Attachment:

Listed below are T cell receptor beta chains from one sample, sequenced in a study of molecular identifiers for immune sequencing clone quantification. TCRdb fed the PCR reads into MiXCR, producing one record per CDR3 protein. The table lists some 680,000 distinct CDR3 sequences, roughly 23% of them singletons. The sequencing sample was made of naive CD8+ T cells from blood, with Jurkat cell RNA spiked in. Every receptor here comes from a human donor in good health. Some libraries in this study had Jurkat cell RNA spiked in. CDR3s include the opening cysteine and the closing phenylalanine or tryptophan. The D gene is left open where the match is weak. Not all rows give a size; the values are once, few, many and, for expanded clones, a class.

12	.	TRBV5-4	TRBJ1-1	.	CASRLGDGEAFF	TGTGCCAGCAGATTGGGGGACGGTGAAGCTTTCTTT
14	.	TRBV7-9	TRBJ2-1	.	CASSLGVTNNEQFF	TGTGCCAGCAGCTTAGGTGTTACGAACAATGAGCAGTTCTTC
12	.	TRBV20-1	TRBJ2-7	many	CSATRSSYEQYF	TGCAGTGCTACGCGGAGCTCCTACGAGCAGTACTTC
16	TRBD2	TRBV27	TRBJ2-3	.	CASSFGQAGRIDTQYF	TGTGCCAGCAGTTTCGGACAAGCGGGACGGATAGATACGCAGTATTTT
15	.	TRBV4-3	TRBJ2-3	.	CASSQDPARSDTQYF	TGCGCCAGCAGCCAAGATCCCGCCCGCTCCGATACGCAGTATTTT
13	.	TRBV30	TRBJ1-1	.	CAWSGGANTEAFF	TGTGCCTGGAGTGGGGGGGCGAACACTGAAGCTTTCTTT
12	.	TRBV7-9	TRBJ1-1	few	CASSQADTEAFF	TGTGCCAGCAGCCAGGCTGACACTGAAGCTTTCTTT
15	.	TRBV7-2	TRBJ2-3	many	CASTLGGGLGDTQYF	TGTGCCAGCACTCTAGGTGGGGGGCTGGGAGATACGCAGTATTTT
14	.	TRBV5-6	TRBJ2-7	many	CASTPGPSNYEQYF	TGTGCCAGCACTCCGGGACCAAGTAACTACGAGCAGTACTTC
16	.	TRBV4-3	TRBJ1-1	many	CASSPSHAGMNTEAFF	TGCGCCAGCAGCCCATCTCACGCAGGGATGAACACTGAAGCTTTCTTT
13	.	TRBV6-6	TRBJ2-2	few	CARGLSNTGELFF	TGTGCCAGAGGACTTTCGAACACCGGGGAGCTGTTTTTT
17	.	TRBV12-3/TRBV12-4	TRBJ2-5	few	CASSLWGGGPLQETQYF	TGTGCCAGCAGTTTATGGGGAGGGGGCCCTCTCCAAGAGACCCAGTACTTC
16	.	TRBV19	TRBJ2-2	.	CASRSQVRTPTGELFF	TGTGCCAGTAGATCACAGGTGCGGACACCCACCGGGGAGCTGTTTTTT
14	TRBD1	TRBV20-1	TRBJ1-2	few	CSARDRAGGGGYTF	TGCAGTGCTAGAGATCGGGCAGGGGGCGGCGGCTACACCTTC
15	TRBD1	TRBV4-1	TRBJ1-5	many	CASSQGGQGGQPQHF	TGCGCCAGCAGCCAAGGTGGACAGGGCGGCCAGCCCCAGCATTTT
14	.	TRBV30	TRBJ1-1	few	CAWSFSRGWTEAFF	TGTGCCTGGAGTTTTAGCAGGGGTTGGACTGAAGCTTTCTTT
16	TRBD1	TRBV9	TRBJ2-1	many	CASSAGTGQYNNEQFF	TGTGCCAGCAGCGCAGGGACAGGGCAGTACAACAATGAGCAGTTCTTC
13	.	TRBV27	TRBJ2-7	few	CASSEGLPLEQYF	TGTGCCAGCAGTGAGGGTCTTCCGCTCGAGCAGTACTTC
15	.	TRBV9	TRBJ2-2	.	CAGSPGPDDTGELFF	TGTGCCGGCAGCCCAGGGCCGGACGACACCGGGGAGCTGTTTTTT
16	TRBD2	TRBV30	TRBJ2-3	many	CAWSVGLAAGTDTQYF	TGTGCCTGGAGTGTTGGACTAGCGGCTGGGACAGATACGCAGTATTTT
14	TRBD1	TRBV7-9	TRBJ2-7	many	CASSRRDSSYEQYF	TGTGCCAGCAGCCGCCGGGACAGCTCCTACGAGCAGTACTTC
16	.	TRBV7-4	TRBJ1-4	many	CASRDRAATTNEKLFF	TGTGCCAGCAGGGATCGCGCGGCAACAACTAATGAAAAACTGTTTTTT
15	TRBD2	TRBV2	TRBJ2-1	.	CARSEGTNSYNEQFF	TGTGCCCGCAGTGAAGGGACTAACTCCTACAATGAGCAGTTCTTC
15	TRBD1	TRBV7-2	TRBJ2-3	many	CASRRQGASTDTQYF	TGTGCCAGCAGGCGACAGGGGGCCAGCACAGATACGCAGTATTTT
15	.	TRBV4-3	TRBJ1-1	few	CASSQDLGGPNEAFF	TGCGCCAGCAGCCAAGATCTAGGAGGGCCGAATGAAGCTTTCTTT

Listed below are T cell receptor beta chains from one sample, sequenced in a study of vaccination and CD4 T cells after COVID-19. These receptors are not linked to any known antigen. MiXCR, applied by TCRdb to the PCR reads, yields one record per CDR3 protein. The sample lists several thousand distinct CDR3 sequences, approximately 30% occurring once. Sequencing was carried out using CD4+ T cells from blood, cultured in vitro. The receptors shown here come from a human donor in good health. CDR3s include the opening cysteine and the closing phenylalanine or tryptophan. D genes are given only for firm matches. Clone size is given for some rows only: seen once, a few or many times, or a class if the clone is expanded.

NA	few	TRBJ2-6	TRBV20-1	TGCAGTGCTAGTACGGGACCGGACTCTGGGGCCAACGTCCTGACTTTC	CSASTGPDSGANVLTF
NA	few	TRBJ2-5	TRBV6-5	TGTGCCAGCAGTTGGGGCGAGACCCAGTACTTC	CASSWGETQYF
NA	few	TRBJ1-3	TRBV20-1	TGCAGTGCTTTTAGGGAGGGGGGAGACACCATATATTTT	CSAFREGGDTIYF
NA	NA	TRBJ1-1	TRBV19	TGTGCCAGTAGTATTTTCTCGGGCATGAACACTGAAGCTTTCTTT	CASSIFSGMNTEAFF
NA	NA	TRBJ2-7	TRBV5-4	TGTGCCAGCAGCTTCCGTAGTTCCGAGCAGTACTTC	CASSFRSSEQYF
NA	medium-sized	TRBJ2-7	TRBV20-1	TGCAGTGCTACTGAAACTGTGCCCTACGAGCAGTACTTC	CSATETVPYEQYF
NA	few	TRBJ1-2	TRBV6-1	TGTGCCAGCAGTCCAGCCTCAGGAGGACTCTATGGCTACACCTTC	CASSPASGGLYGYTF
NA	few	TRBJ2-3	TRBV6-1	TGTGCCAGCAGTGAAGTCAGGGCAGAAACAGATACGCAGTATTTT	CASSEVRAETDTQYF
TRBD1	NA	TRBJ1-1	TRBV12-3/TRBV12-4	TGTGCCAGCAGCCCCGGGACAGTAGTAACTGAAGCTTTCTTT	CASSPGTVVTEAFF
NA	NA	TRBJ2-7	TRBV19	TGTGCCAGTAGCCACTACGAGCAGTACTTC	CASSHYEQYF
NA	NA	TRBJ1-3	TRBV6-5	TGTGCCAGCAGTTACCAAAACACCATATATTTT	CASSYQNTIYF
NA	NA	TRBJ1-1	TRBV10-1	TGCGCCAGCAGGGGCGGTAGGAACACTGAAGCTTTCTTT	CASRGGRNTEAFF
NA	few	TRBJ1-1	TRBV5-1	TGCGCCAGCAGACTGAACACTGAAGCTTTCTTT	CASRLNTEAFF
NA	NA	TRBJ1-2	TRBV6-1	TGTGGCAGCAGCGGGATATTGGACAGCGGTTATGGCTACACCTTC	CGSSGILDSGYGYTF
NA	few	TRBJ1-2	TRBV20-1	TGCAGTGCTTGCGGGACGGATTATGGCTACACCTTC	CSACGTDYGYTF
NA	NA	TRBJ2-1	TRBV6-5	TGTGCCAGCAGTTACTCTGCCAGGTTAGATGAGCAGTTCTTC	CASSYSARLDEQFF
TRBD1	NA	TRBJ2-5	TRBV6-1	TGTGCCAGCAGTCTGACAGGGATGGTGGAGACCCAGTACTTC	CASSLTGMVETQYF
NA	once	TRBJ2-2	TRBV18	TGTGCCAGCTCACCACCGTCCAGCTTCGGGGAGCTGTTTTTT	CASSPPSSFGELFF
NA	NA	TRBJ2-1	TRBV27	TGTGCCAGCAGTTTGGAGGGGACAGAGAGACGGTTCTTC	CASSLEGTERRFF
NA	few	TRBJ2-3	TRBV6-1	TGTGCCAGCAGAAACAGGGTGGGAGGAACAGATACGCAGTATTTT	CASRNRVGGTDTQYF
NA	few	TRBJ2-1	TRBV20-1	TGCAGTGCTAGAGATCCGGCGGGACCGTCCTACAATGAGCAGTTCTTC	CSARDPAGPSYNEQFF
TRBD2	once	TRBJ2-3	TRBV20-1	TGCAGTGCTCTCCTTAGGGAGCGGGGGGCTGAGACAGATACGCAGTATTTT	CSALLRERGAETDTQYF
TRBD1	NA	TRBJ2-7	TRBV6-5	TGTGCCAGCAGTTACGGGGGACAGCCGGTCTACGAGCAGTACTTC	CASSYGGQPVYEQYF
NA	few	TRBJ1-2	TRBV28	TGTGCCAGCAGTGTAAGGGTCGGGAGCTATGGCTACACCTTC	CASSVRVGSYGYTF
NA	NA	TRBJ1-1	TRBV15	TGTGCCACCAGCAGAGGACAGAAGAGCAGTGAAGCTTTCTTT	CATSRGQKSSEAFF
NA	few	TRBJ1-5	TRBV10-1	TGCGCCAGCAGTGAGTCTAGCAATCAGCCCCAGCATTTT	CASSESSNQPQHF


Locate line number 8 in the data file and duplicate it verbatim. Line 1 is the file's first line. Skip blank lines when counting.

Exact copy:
12	.	TRBV7-9	TRBJ1-1	few	CASSQADTEAFF	TGTGCCAGCAGCCAGGCTGACACTGAAGCTTTCTTT